Despite the common myth, retirees should not get out of stocks altogether. Stocks are an essential component of a well-allocated investment portfolio, regardless of age.
Having said that, when you're retired, it's important to be a bit more careful about the stocks you select. Specifically, income and capital preservation should become more of a priority than for pre-retirees, although long-term growth potential is still an important factor. Here's why our contributors think Chubb Ltd. (NYSE:CB), Cisco Systems (NASDAQ:CSCO), and HCP (NYSE:HCP) are all smart choices for retired investors.
Build wealth with this best-of-breed stock
Jordan Wathen (Chubb Ltd.): Insurance stocks are a bad way to get rich quick, but they're a great way to build long-term wealth. Shares of one of the industry's best, Chubb Ltd, are an attractive buy for investors who take the long view.
Chubb takes the No. 1 spot in insurance lines for commercial businesses, high-net-worth families, crops, and professional insurance. It's one of the largest insurers for middle market enterprises, private businesses that would be micro- or small-cap companies if they were publicly traded.
Its scale affords it the ability to do what few insurers can to mitigate losses. When wildfires burned through California neighborhoods this fall, Chubb hired its own firefighters to go in and protect the homes of its high net worth clientele. The ability to provide a higher level of service enables Chubb to charge premium prices in a commodity industry.
The case for Chubb is simple: When it comes to allocating capital and managing risk, it's among the very best. Management is compensated for growing tangible book value per share and holding down its combined ratio, precisely what you want to see in any insurer's compensation scheme.
Priced at 2.3 times tangible book value, Chubb is no obvious bargain. That said, I believe investors can eke out market-beating returns thanks to a combination of stellar underwriting and rising interest rates, which would bolster investment income earned on its $97 billion bond portfolio.
The technology titan that makes our world ever smaller
Chuck Saletta (Cisco Systems): The internet has become central to connecting us together in our everyday lives, and Cisco Systems plays a pivotal global role in enabling that connectivity. That central role in our modern world gives Cisco a huge footprint and base of operations. While the major initial buildout of internet infrastructure may be largely behind us, there's still money to be made in maintaining and upgrading that capacity to cover ever-higher bandwidth needs.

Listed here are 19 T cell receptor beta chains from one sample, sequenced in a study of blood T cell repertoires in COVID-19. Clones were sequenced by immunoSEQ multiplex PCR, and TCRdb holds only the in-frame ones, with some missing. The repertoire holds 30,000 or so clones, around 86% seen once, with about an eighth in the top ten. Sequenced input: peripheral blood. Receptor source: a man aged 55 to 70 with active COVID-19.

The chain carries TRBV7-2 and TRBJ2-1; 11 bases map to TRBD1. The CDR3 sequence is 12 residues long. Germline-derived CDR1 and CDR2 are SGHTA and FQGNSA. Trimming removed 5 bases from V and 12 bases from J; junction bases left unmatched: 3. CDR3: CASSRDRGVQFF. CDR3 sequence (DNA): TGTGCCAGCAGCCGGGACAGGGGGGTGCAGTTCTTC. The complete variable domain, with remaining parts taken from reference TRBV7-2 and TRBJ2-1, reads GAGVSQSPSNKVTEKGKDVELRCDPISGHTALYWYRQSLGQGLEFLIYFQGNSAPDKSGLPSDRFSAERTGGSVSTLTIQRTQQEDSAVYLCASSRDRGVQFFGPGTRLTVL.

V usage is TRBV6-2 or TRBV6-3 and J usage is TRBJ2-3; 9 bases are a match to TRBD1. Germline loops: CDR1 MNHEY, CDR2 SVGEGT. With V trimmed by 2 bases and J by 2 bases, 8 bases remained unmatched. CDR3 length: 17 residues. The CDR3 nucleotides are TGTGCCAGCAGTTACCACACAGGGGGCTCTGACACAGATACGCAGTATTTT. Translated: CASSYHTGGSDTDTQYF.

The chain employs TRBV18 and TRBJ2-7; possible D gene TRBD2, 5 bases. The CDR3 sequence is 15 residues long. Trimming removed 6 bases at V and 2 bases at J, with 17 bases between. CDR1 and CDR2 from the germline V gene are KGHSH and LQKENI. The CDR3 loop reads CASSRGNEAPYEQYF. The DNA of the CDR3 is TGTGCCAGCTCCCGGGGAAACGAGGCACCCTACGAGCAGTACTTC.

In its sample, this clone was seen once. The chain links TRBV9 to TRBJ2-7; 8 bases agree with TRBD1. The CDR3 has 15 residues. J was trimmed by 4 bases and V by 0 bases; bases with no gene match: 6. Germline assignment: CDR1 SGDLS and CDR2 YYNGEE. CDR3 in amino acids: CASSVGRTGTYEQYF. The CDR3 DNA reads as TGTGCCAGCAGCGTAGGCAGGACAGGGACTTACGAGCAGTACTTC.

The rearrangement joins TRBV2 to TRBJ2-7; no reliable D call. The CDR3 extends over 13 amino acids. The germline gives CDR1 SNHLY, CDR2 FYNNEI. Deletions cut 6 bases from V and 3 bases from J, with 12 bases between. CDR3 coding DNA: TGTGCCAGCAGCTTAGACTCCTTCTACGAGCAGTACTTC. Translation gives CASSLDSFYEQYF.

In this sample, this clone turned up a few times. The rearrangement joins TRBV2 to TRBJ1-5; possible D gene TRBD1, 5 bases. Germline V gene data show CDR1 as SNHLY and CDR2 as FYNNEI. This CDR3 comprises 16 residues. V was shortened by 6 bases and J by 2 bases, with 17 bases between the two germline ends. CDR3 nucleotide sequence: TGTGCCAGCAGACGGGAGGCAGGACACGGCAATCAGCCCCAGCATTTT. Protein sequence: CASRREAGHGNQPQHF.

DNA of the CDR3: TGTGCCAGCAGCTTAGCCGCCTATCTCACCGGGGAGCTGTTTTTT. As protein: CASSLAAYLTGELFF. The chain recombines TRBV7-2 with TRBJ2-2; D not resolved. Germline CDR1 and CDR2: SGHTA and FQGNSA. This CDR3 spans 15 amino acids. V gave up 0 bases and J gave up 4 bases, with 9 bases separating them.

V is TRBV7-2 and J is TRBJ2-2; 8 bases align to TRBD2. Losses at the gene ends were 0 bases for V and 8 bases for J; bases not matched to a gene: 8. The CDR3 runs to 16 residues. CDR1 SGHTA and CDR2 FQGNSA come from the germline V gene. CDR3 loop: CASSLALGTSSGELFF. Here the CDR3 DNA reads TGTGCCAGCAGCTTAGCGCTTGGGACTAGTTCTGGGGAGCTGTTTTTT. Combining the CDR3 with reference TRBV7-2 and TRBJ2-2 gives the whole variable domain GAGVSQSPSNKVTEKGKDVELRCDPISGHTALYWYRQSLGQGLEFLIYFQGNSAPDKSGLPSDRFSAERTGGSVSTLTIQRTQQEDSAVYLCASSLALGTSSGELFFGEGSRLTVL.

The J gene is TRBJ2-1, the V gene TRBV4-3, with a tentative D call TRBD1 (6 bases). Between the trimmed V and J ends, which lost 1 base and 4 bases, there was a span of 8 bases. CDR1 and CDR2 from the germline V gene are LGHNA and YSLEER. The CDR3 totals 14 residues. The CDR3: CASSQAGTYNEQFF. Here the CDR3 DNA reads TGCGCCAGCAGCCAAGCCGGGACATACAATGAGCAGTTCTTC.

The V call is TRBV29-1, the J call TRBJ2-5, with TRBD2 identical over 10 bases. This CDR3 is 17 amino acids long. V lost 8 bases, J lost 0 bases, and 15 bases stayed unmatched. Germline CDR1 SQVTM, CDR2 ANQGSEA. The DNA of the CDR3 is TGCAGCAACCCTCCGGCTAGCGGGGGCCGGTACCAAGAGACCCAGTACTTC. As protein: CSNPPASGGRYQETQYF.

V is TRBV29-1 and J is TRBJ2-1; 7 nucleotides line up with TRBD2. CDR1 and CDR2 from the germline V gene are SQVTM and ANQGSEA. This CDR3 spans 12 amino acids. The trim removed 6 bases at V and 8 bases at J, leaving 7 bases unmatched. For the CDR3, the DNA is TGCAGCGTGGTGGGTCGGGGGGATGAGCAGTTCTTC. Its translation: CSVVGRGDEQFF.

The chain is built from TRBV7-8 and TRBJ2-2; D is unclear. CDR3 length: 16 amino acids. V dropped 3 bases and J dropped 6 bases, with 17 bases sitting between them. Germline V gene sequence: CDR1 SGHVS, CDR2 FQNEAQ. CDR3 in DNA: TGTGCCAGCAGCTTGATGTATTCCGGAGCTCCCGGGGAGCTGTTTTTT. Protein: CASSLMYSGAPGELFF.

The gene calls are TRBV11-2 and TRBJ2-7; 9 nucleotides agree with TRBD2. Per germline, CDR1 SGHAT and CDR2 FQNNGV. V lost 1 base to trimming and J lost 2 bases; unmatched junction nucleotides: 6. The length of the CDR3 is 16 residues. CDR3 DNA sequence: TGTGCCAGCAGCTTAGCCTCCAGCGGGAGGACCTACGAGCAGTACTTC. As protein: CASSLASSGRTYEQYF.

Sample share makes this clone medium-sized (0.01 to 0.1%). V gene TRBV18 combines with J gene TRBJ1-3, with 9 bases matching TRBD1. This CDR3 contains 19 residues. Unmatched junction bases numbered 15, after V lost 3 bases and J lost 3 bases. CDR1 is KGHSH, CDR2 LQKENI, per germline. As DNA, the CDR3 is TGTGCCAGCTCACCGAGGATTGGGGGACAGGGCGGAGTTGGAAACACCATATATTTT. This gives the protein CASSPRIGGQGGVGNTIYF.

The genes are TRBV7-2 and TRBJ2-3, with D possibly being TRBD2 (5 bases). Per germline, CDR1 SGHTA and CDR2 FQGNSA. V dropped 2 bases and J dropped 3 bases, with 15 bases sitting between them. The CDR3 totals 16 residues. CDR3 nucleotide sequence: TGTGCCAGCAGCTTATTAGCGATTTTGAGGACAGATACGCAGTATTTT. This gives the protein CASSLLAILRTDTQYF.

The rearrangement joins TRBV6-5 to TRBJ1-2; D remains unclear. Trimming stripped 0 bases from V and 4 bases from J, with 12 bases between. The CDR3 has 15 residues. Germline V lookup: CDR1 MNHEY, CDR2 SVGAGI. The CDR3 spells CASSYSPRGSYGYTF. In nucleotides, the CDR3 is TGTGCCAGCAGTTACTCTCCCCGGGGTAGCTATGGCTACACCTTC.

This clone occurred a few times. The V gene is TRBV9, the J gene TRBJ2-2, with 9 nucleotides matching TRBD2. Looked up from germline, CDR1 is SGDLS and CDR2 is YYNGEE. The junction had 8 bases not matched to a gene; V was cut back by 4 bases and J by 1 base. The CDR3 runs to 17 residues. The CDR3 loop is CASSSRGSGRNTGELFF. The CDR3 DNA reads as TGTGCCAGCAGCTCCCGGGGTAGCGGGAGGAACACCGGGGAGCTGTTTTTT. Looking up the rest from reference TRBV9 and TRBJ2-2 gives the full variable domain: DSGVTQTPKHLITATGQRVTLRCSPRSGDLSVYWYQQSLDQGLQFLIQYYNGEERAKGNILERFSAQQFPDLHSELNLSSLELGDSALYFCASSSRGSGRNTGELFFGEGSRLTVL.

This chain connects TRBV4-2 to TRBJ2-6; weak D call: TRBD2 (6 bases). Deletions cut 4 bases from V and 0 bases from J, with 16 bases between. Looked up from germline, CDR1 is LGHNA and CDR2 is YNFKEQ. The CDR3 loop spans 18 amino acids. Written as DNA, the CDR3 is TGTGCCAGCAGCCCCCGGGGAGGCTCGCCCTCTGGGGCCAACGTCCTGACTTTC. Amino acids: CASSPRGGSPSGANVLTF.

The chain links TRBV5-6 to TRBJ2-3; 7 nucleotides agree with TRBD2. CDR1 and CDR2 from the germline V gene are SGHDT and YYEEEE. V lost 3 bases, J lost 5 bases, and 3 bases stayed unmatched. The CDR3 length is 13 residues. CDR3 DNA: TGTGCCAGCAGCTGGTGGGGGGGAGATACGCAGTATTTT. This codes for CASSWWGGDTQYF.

For a retiree looking to fill the growth portion of his or her investment accounts, that situation makes Cisco worth considering. As the company is no longer considered a high-growth darling, its shares are available at a reasonable 14 times its anticipated forward earnings. With a five-year anticipated earnings growth rate of around 9%, that multiple means investors have a reasonable opportunity to capture some of that growth for themselves through stock price appreciation.
With a 3% yield that represents just under 60% of its earnings, Cisco rewards its owners with a decent and well-covered dividend that it should be able to maintain as long as its operations remain strong. That's money back in investors' pockets regardless of what its share price does, giving retiree shareholders an opportunity for a return even if its stock goes nowhere. Cisco has regularly increased that dividend since it instituted it in 2011, providing reason to believe that the trend can continue as long as it is able to increase its earnings.
Lots of growth potential without lots of risk
Matt Frankel (HCP): Over the past couple of years, healthcare real estate investment trust HCP has transformed itself into a focused, high-quality collection of healthcare properties backed by a solid balance sheet and good financial flexibility.
HCP has 818 healthcare properties in its portfolio, most of which are senior housing (39%), medical office (27%), or life science properties (27%). Ninety-five percent of the portfolio tenants depend on stable and predictable private-pay revenue sources -- the best ratio of the big healthcare REITs.
The most compelling reason to invest in HCP now is the expected growth in the healthcare industry over the next several decades. In a nutshell, the U.S. population is aging fast. The massive baby boomer generation is reaching retirement age, and Americans are living longer. From 2020 through 2030 alone, the 75+ population is expected to grow by 50%, adding 11 million people. This should be a major catalyst for healthcare, especially senior housing and medical offices, which make up the majority of HCP's portfolio. In fact, over the next decade, healthcare spending is expected to rise by $2.3 trillion, which should translate to tremendous growth potential for HCP.
With lots of long-term growth potential and a 5.6% dividend yield, HCP could be an excellent stock for income-seeking retirees who also want to grow their nest egg.
Chuck Saletta owns shares of Cisco Systems. Jordan Wathen has no position in any of the stocks mentioned. Matthew Frankel owns shares of HCP. The Motley Fool recommends Cisco Systems. The Motley Fool has a disclosure policy.